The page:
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How Men on Tinder Reacted to Three Different Levels of Makeup

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BRINTON PARKER
Brinton Parker

This post originally appeared on Bustle.

By Brinton Parker

When undergoing my first beauty-related social experiment, I noticed that guys had a lot to say about my appearance. Whether it be asking about my health or wondering if my makeup was intended for weekend partying, the dudes that I encountered made their opinions known when it came to my face. Most of the comments made towards me were made out of good-intentioned concern, but nonetheless it struck me as intriguing that men (and everyone, really) had so much to say about the way that I look. This interesting development inspired me to further my research into the social perception of beauty. If they felt so comfortable approaching me about my looks in a platonic setting, how might guys react to my different levels of makeup when engaging in a potentially romantic scenario?

To gauge the different reactions to makeup by guys in romantic scenarios, I decided to sign up for Tinder. Having dated my boyfriend for many years now, I've never had to brave the frightening world of Internet dating... I had no clue what I was getting into! I had a friend show me the ropes before creating three nearly identical accounts, only changing their respective photos to match "no makeup," "average makeup," and "heavy makeup."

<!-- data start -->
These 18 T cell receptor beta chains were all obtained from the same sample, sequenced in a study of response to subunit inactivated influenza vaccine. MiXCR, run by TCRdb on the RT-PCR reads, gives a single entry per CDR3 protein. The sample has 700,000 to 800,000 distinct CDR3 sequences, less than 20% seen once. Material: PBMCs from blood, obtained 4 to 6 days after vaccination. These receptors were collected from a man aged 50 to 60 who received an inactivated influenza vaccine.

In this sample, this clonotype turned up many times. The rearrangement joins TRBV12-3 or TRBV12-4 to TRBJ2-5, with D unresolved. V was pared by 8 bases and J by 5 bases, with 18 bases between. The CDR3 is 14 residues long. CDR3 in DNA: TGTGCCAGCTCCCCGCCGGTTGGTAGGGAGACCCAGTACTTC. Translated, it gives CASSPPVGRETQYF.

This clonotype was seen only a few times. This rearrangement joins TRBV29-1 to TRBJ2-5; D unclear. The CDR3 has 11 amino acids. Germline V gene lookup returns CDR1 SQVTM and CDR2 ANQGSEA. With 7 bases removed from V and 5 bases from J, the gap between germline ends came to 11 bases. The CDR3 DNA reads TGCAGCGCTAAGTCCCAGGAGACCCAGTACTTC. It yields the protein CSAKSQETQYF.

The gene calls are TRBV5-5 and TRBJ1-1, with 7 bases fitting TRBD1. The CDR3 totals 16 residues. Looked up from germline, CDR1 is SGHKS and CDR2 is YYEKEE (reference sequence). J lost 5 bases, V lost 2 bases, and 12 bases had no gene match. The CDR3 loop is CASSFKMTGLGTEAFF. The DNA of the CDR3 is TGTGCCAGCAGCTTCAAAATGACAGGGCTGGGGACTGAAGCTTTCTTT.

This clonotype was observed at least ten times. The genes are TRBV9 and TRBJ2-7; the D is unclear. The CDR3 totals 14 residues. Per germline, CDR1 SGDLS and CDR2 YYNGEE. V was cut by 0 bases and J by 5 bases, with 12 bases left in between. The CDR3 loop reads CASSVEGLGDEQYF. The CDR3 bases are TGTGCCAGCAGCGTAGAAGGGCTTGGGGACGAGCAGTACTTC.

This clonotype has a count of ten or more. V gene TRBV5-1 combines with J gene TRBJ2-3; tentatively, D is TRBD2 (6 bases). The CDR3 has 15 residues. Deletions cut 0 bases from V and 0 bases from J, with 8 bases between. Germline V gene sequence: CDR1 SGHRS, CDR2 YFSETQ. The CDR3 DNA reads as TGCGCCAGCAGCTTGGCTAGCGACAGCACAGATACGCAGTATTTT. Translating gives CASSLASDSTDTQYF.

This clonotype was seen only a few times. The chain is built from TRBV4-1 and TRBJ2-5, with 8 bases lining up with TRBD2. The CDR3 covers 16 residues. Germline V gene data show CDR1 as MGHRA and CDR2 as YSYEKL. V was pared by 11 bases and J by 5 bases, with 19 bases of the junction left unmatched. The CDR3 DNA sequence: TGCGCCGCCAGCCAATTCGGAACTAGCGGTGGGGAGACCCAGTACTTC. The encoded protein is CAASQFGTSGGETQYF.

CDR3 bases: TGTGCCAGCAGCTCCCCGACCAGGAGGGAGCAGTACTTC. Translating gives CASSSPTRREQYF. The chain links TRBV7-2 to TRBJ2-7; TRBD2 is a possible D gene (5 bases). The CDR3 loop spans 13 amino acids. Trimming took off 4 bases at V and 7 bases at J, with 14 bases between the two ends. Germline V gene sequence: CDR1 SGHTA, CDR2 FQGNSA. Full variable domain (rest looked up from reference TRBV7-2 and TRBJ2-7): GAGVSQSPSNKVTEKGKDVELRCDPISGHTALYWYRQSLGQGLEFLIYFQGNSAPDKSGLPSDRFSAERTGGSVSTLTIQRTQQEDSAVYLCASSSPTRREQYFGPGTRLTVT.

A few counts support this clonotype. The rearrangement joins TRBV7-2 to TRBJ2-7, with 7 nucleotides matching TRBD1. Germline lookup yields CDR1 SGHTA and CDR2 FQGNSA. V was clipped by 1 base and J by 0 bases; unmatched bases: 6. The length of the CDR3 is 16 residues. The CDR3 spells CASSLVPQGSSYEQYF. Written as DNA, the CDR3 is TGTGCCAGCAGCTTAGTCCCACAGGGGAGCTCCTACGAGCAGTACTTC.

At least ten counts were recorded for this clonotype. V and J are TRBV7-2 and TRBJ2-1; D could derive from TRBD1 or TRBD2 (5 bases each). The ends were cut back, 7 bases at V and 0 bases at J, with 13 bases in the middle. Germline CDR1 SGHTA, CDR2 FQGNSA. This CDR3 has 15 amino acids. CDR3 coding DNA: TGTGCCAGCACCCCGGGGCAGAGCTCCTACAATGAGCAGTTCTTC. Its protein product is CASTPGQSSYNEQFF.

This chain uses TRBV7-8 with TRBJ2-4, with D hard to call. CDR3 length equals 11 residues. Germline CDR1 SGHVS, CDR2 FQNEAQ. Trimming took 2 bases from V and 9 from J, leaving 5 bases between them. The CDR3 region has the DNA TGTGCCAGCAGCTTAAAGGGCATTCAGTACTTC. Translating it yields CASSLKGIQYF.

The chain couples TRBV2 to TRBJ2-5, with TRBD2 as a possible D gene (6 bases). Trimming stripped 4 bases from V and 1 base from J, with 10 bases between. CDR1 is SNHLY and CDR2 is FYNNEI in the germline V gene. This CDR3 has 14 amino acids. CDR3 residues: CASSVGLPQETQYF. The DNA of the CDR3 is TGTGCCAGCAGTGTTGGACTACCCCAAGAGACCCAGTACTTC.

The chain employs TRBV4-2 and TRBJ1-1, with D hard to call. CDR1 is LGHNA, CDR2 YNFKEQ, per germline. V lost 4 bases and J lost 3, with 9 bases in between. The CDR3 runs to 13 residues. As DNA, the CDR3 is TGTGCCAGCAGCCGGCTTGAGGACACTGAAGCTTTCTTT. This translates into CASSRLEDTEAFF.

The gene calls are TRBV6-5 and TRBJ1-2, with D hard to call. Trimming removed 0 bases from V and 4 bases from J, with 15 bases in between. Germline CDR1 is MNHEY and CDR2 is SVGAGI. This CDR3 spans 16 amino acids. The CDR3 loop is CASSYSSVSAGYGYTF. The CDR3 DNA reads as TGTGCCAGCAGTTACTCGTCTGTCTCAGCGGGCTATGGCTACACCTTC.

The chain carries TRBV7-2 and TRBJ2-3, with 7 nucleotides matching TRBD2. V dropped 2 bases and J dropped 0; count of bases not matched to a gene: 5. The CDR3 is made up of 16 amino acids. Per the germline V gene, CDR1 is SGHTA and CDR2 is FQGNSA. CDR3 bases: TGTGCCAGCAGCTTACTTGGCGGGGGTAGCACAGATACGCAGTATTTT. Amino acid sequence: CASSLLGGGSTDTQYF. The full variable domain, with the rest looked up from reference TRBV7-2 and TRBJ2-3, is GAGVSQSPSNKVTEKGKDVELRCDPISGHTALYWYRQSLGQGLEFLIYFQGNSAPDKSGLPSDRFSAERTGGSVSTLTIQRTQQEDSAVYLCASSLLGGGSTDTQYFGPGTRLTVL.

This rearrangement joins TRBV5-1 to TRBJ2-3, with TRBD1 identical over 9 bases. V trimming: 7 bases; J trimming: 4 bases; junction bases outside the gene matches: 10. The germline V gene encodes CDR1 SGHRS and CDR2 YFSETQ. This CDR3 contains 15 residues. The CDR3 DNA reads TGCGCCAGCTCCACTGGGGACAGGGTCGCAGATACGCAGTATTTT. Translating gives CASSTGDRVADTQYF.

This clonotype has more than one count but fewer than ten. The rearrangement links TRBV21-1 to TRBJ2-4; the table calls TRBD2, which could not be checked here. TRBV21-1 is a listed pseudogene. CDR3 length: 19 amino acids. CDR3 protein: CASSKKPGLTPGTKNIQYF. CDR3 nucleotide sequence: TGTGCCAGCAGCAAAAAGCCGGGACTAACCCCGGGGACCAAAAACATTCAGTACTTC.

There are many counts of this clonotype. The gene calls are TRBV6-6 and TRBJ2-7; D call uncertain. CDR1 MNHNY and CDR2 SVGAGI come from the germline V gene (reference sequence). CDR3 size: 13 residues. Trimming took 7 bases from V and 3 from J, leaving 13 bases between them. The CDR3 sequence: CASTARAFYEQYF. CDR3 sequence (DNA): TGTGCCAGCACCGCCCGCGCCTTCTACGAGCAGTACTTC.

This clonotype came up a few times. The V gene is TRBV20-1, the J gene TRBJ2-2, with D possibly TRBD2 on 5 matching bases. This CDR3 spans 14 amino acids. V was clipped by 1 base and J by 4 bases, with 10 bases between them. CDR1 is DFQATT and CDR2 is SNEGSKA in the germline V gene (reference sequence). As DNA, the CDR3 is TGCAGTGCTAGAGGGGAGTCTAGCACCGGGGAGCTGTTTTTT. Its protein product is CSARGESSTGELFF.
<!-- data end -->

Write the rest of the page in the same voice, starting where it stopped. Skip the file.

The Experiment

As many of you know, on Tinder you cannot view any reciprocated likes (matches) until you indicate your interest in that person by swiping to the right. So, when planning my experiment, I decided to swipe right for the first 100 suggested matches per account, then allow one hour afterward to see what kind of messages and matches it turned up. I then counted the reciprocated likes, messages and ages of my matches to see any general trends when it came to my level of cosmetic "enhancement."

My visible information:

  • My Facebook likes (mostly Game of Thrones related, if I'm being honest)
  • My age and first name
  • 4 photos per account, all within the parameters of no makeup, regular makeup, or heavy makeup
  • My tagline: "I am so ridiculously blessed, it blows my mind"

My account restrictions:

  • Only show male matches
  • Only show matches within 50 miles of me
  • Only show matches between the ages of 21 and 35

No Makeup

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I chose the most normal no makeup photos from my Facebook profile, then set out to see how guys reacted to me. Once I started seeing the messages roll in, it was surprising to me how friendly they were; guys asked me how my day was going, what my favorite movie was and told me that I had a nice smile. A lot of the messages mentioned that I was "cool," or "cute." They mostly seemed focused on my interests, personality and everyday experiences.

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Total reciprocated matches: 100/100

Total received messages: 28

Age breakdown:

  • ages 21-23: 45%
  • ages 24-26: 28%
  • ages 27-30: 19%
  • ages 31-33: 4%
  • ages 34-35: 4%

Regular Makeup